Like Kanye, Mrs. Carter also has her share of personal tidbits of low brow topics of conversation on the album that mostly are based upon her relationship with Jay-Z and his apparent mishaps regarding infidelity and those to which he may have been unfaithful with. The funny memes have yet to cease circulation on social media platforms, and one particular meme I find rather funny is an image of Jay-Z with a rather dumbfounded stare, as the caption reads, when you don’t know if you should drop a diss track to comeback at your wife. Yeah pretty funny, I am sure you agree. This will largely be the extent to what attention I will give to the Carter’s personal life here. What I will say in finality on the subject is that I firmly believe Jay knew good and well that Beyoncé was going to release such songs, and that he whole heartedly was not only okay with such actions, but for both obvious and more ambiguous reasons potentially encouraged her to let it all out.
Speaking to the many abundantly positive aspects of her album, a close friend, who appreciates the most classic tones of country music, rather enjoyed her dabble into the genre with her track Daddy Lessons. I am even more curious about what the country music community as a whole thinks of her country track I rather surprisingly, jammed to. Her album is an artistic visual masterpiece that will likely go down as a classic in the realm of music video production conceptuality. My fiancé and I watched Lemonade together, and one feeling in particular continuously resurfaced over and over; a feeling of pure awe. That repetitive feeling was expressed often by a combination of words such as: “damn”, “wow”, “whoa”, “no she didn’t”, “oooh”, “that’s my ish” and the occasional, “oh snap”.
Lemonade to me is a monstrously gorgeous masterpiece, that should ever remain an inspiration for progression in music and visual works of all genres. I can foresee more artists doing visual albums in the future, as the success of Lemonade is without doubt. In my opinion the debate is not if, or has Lemonade made an impact on the industry, artistry, and creative expression, but how much of an impact within the latter capacities will Lemonade in fact have going forward. As imitation is an utmost sincere form of flattery, in that respect, Beyoncé may be the most flattered artist of all.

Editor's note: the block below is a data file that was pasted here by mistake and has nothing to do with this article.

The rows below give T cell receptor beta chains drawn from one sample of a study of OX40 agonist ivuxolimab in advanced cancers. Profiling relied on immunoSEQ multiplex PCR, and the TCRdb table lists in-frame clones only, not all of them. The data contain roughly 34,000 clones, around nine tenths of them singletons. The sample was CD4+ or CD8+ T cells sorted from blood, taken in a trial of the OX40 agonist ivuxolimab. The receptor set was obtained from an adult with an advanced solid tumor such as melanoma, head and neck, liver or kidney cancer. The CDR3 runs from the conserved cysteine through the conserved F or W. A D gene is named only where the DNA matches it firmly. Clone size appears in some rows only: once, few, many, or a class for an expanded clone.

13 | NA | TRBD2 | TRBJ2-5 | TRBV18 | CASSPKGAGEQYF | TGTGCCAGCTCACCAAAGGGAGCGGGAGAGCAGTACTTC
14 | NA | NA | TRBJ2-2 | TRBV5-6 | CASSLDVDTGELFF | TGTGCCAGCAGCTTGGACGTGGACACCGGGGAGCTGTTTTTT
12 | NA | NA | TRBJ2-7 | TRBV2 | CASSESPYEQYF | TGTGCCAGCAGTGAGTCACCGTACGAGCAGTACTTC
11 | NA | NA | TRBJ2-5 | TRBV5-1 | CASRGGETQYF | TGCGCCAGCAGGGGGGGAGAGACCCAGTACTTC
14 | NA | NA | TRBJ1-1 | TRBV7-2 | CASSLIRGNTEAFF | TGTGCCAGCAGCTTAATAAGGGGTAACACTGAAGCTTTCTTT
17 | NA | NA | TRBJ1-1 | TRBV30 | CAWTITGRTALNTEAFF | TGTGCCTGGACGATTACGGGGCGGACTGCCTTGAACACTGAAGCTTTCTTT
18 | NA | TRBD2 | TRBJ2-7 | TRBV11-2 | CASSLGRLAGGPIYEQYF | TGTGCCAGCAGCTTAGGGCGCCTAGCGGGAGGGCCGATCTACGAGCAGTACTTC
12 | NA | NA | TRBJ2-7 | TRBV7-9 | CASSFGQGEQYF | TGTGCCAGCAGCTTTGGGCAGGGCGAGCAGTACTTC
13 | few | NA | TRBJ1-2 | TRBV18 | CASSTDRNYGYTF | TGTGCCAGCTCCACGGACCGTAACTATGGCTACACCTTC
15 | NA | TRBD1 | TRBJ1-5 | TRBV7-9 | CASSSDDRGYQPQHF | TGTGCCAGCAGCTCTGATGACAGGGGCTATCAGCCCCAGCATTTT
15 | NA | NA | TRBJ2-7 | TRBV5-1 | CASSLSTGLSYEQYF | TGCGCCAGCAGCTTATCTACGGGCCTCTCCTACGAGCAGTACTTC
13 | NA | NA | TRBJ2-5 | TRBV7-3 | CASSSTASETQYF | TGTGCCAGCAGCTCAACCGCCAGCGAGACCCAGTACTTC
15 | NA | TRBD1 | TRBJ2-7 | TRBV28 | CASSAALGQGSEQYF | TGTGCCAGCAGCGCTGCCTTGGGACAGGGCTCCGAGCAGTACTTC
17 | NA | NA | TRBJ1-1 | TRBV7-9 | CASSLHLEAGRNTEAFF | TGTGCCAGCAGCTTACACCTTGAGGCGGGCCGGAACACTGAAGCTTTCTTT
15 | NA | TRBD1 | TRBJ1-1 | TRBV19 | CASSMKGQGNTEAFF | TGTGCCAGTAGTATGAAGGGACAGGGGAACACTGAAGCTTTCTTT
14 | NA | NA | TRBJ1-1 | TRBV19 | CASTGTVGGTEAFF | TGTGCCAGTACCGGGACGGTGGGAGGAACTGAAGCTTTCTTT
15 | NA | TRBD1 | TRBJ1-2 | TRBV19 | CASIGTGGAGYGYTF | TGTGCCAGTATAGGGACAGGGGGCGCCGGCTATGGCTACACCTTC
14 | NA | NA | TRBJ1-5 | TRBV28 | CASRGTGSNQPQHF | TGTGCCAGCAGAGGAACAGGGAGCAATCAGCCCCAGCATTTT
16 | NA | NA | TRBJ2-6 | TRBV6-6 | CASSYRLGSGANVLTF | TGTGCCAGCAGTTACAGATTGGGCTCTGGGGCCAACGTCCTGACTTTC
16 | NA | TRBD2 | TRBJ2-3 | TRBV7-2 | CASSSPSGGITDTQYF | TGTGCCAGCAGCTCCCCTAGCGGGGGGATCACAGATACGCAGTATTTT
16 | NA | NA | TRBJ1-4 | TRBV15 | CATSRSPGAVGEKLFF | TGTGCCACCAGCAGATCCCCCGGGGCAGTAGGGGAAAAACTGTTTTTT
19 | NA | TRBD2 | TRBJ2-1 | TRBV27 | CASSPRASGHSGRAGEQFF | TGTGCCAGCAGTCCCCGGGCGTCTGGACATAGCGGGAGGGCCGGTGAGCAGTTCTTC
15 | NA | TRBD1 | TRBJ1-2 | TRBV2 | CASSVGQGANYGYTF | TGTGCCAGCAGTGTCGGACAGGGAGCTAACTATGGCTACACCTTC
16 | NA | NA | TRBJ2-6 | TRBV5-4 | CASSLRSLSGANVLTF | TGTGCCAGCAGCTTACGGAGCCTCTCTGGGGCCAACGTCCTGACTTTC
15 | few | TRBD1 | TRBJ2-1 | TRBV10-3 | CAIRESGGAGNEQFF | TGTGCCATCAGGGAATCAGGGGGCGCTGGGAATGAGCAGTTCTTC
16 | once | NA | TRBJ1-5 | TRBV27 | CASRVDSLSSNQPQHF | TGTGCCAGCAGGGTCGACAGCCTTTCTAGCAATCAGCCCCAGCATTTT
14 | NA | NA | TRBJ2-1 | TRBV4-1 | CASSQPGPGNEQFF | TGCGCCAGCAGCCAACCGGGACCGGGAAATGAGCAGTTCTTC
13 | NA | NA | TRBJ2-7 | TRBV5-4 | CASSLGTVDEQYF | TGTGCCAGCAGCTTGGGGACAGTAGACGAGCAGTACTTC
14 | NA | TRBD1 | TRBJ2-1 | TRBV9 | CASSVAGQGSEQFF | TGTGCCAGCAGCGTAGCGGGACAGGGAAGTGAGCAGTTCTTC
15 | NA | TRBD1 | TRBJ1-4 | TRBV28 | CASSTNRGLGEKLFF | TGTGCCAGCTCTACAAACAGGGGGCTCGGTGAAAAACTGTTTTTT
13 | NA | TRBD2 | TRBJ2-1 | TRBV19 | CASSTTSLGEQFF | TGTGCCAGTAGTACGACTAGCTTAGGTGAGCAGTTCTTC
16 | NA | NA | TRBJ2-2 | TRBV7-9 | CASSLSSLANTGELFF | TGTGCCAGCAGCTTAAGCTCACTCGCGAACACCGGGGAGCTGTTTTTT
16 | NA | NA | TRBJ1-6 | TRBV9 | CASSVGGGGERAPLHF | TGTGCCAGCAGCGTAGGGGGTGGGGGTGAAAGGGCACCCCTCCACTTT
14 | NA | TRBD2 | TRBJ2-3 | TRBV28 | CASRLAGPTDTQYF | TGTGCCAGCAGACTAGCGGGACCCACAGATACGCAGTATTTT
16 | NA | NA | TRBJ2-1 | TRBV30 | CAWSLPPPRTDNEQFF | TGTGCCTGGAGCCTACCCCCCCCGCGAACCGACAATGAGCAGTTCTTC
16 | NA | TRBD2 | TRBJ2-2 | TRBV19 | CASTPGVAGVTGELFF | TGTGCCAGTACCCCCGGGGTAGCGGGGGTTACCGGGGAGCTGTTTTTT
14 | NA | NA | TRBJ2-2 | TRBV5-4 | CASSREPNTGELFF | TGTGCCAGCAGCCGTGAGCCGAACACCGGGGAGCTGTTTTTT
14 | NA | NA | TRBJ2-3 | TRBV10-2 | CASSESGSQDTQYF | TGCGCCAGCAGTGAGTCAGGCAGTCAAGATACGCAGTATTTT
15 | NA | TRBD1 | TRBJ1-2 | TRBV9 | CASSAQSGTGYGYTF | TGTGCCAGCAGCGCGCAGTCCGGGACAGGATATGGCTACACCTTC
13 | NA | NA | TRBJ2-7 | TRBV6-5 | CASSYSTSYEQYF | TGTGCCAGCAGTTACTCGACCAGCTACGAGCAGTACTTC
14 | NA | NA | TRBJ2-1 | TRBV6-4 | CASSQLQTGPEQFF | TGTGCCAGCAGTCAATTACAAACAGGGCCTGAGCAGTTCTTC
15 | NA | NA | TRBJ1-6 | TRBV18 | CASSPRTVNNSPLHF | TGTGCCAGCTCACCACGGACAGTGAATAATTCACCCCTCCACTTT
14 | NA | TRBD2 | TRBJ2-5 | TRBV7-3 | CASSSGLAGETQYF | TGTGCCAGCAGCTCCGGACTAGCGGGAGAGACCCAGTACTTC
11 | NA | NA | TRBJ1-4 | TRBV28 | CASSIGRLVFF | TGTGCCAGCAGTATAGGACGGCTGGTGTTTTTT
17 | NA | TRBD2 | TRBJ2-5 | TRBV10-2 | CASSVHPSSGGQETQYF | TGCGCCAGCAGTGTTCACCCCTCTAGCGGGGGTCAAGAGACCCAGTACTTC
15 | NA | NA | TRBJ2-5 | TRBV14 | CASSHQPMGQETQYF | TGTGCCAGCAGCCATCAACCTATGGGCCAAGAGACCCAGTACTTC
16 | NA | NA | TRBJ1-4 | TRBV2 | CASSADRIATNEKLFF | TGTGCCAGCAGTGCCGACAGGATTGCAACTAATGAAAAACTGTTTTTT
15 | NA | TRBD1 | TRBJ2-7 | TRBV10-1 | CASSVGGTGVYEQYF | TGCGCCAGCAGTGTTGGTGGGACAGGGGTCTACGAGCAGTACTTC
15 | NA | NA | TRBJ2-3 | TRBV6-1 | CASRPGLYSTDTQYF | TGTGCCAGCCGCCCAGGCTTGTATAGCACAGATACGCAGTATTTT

The only constant is change. This is a popular quote from Heraclitus, a self taught pre- Socratic Greek Philosopher. He is the very same wise gentleman who said that no man stands in the same river twice. Under these beliefs one can easily argue that a person is only as valuable in both business and in life as how well he may adapt to, compose, or formulate change. Change is not exactly progression, however progression does in fact always require change. Whether we choose to admit it or not, we all have bear witness in varying degrees of consciousness to a progression in how artists in music creatively and freely express themselves. In what ways do you think TLOP, and Lemonade will effect progress? Maybe we are simply in a place of time where creativity is thriving to the point where music artists will continue to break the ground we all walk on, leaving us ever stepping beyond the metaphoric confines that was simply the street, and walking upon the depths of an earth, all together as one. Or maybe not, who knows.
On an interesting, slightly related, side note: next time you meet a racist person, give them a high five. The high five was invented during a game in 1977 by an African-American, openly homosexual, tough as nails, Dodgers baseball player named Glenn Burke. That way you not only confuse the hell out of them, and look like the most tolerant of individuals, but you get them to unknowingly celebrate the achievements of a black gay guy. So in the spirit of Beyoncé currently selling “Boycott Beyoncé” tee shirts, let us not only progress in our art forms, but collectively progress our thinking and actions.